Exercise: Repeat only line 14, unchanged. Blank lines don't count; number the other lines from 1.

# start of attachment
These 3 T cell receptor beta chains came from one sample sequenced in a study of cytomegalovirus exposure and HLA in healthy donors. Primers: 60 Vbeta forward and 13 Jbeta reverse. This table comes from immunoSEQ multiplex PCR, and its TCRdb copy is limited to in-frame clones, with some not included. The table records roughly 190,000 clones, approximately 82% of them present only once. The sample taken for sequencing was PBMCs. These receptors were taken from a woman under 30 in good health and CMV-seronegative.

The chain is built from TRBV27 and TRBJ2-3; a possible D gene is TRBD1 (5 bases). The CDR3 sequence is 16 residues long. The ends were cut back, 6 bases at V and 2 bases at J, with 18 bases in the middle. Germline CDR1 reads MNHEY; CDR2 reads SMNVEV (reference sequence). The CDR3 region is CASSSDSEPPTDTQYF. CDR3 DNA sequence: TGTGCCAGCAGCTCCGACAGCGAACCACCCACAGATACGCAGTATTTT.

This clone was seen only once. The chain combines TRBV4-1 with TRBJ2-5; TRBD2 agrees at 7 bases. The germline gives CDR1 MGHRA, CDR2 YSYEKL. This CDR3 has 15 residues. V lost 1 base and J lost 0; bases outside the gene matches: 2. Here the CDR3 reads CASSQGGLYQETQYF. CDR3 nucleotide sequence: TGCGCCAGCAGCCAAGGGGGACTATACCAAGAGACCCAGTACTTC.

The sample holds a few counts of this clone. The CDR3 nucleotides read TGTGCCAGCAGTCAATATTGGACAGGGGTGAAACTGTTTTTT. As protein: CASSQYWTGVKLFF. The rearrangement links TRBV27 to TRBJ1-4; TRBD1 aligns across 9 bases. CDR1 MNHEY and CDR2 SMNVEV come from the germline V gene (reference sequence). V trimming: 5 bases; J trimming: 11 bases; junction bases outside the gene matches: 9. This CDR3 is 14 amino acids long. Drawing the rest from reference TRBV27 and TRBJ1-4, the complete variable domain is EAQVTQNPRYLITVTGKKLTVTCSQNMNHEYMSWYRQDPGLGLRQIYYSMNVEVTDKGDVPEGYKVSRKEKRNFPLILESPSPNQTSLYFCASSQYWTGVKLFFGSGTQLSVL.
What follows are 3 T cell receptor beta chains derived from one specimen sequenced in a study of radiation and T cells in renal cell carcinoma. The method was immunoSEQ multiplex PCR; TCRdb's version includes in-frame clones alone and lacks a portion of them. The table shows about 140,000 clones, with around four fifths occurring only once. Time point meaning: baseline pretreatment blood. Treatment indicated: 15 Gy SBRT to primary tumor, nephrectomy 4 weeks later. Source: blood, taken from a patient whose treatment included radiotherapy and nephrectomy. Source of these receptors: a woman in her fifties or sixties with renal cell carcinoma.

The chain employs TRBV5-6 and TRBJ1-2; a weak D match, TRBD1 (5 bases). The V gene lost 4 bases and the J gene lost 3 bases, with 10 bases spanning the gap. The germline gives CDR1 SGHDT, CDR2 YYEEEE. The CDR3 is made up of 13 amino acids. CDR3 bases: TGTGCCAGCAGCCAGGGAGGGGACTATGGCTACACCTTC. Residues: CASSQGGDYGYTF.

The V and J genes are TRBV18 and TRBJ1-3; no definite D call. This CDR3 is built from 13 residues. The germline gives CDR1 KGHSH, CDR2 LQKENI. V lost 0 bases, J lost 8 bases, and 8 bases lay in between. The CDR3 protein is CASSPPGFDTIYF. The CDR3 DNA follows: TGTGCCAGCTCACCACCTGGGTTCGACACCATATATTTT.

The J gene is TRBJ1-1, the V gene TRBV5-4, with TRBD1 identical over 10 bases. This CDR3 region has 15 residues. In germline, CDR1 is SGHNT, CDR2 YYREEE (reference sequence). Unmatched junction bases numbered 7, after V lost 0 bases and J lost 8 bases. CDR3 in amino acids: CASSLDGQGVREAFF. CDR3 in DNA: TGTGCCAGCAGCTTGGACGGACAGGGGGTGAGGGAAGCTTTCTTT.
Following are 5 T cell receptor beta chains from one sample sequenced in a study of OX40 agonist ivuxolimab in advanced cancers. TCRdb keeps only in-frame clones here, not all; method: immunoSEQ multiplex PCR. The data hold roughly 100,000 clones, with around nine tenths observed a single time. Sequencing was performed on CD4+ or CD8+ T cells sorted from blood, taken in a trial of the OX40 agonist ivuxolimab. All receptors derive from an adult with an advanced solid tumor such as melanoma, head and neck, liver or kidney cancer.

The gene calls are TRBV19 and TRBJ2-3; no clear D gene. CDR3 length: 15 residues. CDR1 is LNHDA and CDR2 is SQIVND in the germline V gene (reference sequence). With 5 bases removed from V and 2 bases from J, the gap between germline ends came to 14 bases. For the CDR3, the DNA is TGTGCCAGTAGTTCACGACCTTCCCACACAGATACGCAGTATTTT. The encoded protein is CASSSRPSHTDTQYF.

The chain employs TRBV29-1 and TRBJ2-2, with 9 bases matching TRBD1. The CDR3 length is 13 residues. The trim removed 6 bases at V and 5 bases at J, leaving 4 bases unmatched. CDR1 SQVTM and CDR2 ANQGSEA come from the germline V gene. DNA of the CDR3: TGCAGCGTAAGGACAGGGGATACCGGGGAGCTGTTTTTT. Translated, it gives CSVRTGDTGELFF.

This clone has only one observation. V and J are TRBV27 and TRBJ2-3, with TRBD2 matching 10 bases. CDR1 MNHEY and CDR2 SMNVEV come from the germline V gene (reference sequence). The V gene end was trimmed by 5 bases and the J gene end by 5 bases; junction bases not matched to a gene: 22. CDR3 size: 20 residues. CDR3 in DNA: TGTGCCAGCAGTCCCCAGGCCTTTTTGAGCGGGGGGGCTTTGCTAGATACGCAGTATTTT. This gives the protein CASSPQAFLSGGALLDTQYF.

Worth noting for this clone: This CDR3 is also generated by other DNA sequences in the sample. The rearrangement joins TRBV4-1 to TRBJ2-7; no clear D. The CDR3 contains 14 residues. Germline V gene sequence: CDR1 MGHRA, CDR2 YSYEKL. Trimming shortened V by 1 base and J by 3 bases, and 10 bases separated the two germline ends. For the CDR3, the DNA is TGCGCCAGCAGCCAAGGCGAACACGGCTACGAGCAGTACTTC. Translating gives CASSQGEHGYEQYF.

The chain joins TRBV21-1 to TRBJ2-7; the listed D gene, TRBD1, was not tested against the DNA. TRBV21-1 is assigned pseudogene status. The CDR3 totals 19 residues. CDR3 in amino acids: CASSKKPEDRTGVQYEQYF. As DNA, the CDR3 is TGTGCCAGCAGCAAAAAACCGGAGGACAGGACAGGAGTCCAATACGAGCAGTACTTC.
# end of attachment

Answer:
The chain joins TRBV21-1 to TRBJ2-7; the listed D gene, TRBD1, was not tested against the DNA. TRBV21-1 is assigned pseudogene status. The CDR3 totals 19 residues. CDR3 in amino acids: CASSKKPEDRTGVQYEQYF. As DNA, the CDR3 is TGTGCCAGCAGCAAAAAACCGGAGGACAGGACAGGAGTCCAATACGAGCAGTACTTC.